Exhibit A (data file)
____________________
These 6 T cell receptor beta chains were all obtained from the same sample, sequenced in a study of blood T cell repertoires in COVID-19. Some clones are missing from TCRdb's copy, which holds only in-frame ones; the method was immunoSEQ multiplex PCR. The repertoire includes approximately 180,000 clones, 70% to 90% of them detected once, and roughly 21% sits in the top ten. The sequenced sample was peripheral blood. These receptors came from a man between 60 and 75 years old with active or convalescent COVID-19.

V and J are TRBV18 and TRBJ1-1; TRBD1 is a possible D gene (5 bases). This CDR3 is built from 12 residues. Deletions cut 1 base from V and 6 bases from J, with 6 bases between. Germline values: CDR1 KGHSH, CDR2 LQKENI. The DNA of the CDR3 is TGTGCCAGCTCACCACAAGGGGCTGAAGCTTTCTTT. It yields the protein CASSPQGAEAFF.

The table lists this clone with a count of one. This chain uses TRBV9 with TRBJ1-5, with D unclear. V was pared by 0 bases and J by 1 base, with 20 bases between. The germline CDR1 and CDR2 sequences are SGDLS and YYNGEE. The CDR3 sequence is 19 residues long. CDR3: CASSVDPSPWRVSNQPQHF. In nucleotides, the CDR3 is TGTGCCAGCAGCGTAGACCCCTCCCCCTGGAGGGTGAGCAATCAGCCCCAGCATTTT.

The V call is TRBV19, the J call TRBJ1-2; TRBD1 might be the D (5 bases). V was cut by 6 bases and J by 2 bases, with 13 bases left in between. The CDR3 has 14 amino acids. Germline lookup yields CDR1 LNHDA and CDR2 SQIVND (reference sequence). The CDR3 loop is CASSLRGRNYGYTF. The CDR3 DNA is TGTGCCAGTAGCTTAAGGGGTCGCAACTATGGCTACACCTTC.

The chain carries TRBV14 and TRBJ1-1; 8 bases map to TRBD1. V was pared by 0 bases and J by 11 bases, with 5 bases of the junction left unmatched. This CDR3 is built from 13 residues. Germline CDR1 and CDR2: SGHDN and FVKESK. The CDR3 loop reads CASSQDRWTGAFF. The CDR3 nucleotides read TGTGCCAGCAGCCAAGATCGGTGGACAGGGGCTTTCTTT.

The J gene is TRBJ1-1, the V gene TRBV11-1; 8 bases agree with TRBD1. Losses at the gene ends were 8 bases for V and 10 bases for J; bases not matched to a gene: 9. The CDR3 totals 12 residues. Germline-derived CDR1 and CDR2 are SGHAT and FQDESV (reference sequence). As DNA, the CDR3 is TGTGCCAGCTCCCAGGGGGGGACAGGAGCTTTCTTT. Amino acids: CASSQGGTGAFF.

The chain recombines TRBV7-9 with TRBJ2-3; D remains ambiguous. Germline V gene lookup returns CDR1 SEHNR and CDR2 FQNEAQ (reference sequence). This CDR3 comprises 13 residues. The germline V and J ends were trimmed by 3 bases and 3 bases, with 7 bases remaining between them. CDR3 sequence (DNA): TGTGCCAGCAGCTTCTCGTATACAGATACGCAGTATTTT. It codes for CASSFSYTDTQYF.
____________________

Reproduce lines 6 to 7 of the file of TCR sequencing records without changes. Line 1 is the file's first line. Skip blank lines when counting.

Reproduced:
The J gene is TRBJ1-1, the V gene TRBV11-1; 8 bases agree with TRBD1. Losses at the gene ends were 8 bases for V and 10 bases for J; bases not matched to a gene: 9. The CDR3 totals 12 residues. Germline-derived CDR1 and CDR2 are SGHAT and FQDESV (reference sequence). As DNA, the CDR3 is TGTGCCAGCTCCCAGGGGGGGACAGGAGCTTTCTTT. Amino acids: CASSQGGTGAFF.

The chain recombines TRBV7-9 with TRBJ2-3; D remains ambiguous. Germline V gene lookup returns CDR1 SEHNR and CDR2 FQNEAQ (reference sequence). This CDR3 comprises 13 residues. The germline V and J ends were trimmed by 3 bases and 3 bases, with 7 bases remaining between them. CDR3 sequence (DNA): TGTGCCAGCAGCTTCTCGTATACAGATACGCAGTATTTT. It codes for CASSFSYTDTQYF.